Muna AbuSulayman

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Muna AbuSulayman
Muna AbuSulayman - World Economic Forum on the Middle East, North Africa and Eurasia 2012.jpg
Muna AbuSulayman at the World Economic Forum on the Middle East, North Africa and Eurasia in 2012
Born (1973-05-16) 16 May 1973 (age 45)
NationalitySaudi Arabian
Alma materGeorge Mason University
OccupationMBC Co-host Kalam Nawaem (2002–2007)
King Saud University Lecturer, English Department (1997–2004)
Kingdom Holding, Executive manager of Strategic Studies and Research Initiatives(2004-2006)
Alwaleed Bin Talal Foundation, Executive Director(2006–present)
Notable credit(s)
Kalam Nawaem (MBC) Co-host (2002–2007)
Children2 daughters
Websitehttp://www.munaabusulayman.com

Muna AbuSulayman, (Arabic: منى أبو سليمان‎; born 16 May 1973) is Saudi businesswoman and activist. She is also the former founding Secretary General of the Alwaleed Bin Talal Foundation,[1] the philanthropic arm of HRH Prince Alwaleed Bin Talal's Kingdom Holding Company[2] and co-host of the Kalam Nawaem ("Speech of the Soft") television show. In August 2013, AbuSulayman was announced as the Global Ambassador of Silatech.[3]

In 2004, AbuSulayman was named a Young Leader by the World Economic Forum.[4] In this capacity, she is often called upon to speak on issues related to challenges facing the youth around the world. In 2007, she became the first woman from Saudi Arabia to be appointed by the United Nations Development Program as a Goodwill Ambassador.[5] As a goodwill ambassador she has championed humanitarian causes including the Tetanus Shot Campaign in 2011 for Yemen. In 2007, the Middle East Excellence Awards Institute presented AbuSulayman the Achievements in Regional and International Relations Award.[6] In 2009, she was named one of the most influential Muslims in the world.[7]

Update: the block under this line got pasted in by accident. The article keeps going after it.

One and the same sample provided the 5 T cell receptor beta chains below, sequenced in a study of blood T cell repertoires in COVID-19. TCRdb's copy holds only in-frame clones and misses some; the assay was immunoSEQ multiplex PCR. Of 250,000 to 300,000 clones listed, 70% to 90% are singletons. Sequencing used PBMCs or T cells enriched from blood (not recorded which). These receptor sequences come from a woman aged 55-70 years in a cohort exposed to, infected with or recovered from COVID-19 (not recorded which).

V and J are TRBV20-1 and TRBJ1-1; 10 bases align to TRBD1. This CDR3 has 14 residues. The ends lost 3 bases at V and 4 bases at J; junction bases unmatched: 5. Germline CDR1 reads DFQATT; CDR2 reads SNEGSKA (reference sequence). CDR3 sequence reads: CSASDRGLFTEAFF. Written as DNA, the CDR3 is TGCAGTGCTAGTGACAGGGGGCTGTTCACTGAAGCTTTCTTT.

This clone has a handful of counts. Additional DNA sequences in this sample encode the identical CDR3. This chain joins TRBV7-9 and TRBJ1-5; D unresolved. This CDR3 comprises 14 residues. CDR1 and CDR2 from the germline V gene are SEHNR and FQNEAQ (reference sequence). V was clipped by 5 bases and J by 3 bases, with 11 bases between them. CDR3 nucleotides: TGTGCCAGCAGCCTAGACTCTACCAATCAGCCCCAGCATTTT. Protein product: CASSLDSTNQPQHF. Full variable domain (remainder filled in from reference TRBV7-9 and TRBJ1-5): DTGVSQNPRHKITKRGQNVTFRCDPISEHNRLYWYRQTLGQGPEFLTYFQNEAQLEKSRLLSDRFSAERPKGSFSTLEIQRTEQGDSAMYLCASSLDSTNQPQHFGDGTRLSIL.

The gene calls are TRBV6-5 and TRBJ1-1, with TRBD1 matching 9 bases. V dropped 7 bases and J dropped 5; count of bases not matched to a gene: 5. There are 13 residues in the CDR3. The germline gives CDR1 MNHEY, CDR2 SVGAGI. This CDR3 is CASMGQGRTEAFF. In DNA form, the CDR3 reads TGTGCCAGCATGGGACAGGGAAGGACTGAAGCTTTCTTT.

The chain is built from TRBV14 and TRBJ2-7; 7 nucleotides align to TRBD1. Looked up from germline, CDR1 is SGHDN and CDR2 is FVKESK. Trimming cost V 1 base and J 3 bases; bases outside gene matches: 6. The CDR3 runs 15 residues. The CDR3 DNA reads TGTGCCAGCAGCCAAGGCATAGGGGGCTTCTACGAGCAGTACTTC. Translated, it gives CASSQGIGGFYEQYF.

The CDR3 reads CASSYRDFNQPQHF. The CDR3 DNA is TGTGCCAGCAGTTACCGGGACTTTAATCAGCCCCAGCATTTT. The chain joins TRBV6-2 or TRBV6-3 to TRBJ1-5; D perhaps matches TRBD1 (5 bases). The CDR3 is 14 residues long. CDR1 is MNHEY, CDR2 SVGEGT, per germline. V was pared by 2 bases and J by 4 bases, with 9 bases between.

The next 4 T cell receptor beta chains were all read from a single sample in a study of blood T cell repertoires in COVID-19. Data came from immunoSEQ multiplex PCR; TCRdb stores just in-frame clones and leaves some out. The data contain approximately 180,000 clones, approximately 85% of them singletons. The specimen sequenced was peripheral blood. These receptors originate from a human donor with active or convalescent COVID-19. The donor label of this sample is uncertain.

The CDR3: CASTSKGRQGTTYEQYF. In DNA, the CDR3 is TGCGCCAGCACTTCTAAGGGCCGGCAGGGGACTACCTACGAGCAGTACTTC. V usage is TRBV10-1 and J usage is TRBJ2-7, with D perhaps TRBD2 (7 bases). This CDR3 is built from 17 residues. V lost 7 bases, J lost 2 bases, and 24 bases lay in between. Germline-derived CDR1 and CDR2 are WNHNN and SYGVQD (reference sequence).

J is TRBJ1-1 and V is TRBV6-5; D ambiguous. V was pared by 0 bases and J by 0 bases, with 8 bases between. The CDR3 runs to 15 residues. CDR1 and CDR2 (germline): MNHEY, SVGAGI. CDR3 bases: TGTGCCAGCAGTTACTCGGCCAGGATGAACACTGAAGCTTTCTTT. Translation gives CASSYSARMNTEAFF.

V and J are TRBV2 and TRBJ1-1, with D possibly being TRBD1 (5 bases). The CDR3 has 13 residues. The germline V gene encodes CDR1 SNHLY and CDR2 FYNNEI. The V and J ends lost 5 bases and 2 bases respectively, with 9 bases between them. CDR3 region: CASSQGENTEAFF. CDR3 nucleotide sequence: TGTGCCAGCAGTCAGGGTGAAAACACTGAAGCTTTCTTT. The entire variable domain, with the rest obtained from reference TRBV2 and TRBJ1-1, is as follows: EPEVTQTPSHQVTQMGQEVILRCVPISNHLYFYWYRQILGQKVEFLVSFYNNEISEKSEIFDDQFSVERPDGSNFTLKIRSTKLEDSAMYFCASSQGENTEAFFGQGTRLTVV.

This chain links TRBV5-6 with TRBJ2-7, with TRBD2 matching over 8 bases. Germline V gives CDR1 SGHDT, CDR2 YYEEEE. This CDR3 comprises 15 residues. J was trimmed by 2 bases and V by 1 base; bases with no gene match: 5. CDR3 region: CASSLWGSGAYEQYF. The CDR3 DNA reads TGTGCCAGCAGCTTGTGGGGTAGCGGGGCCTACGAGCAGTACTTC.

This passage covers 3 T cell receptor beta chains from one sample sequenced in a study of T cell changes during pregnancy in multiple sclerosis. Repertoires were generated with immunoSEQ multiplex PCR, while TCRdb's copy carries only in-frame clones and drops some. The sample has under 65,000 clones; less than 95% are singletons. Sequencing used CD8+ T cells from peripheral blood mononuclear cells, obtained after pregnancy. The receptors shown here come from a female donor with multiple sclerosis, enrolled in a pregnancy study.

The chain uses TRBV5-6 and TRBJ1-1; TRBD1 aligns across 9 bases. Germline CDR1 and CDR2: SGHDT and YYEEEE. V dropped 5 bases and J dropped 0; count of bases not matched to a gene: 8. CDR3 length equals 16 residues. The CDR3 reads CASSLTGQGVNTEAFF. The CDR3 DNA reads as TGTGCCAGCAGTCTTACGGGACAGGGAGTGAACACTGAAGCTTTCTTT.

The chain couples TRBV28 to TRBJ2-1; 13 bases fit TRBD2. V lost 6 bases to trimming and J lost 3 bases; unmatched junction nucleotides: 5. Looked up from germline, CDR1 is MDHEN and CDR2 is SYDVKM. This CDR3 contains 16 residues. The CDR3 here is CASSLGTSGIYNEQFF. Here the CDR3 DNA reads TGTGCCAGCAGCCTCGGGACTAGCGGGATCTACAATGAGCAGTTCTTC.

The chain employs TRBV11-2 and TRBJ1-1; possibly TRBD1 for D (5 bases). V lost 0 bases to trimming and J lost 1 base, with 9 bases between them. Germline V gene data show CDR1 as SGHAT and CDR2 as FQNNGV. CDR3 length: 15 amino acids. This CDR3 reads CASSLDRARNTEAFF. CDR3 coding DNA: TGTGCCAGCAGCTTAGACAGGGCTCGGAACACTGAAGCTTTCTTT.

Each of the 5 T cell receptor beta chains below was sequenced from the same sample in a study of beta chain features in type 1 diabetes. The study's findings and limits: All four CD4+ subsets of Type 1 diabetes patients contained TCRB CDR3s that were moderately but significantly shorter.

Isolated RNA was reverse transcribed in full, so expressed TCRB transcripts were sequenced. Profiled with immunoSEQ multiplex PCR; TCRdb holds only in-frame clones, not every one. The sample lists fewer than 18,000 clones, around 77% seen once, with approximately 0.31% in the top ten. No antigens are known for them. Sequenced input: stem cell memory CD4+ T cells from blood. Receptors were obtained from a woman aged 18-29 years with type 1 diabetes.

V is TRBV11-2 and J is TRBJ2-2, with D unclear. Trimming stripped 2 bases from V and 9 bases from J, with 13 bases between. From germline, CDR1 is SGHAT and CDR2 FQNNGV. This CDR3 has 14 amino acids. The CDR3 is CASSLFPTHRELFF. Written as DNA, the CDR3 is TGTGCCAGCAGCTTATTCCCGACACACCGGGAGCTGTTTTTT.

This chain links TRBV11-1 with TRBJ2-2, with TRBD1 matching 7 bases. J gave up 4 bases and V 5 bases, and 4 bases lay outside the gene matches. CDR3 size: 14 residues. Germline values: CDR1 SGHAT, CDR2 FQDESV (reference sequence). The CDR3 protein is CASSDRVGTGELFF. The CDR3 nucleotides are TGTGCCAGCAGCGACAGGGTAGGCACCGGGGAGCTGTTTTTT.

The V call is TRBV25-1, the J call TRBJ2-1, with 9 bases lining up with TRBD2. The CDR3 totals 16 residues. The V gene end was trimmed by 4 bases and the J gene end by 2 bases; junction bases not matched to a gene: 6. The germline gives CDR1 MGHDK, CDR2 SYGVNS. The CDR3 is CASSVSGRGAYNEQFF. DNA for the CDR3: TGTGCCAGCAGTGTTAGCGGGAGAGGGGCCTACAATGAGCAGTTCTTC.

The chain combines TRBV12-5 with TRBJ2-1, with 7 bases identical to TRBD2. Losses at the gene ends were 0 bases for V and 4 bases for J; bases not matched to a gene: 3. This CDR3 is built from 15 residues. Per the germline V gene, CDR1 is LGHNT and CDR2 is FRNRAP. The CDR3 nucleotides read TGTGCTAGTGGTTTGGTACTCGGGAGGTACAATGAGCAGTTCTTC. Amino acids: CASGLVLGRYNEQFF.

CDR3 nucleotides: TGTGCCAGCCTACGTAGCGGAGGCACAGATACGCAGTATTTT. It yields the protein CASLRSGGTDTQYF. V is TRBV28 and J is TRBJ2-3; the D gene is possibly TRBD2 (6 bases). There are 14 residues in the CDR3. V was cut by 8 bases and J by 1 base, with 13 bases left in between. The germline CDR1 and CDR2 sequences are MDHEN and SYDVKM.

AbuSulayman reaches out to different audiences and appears in the news or as a panelist at the Davos World Economic Forum, Jeddah Economic Forum, C-100 of the World Economic Forum, Brookings Institution Conferences and other venues.[8]

She is also a member of Soliya [2], an organization devoted to improving communications between East and West through university education. AbuSulayman also serves in the Advisory Board of Meedan[3], the premier content translation website service in the world for Arabic. Since 2004, AbuSulayman has also served as a volunteer director for the Friends of Saudi Arabia Association and remains a member of the Saudi Media Association.[9]

Early years[edit]

From elementary school through college and graduate schools, she lived between Saudi Arabia, Malaysia, and the United States.[citation needed]

Education[edit]

AbuSulayman attended King Abdulaziz University in Saudi Arabia, International Islamic University Malaysia and George Mason University. She graduated in 1993 from George Mason University and holds a B.A. and M.A. in English literature.[10] She is currently completing her Ph.D. in Arab American literature from King Saud University.[11]

Career[edit]

In terms of her media career, she founded and co-hosted the MBC TV social program Kalam Nawaem which is considered to have a viewership of tens of millions and is one of the most watched social programs by Arabs worldwide. Her role in the station was as a presenter and she mainly focused on the social segment of the program in which she tried to convey the message to the viewer in the best way possible.[9][12]

In the corporate world AbuSulayman started working in Prince Alwaleed Bin Talal's Kingdom Holdings company. She served as the Executive manager of Strategic Studies and Research Initiatives. Prior to taking this post she had no experience in HR and administration and she had to learn everything in the first 6 months working for the company, but also gained personal experience while working together with Alwaleed. She does not deny The 'Alwaleed Effect' and says, smiling, "when I first joined, I asked His Royal Highness to provide me with some executive training as I had no business experience, so I was sent to take a few courses"; she then adds, "but I realized later that working with him was my real executive training".[13]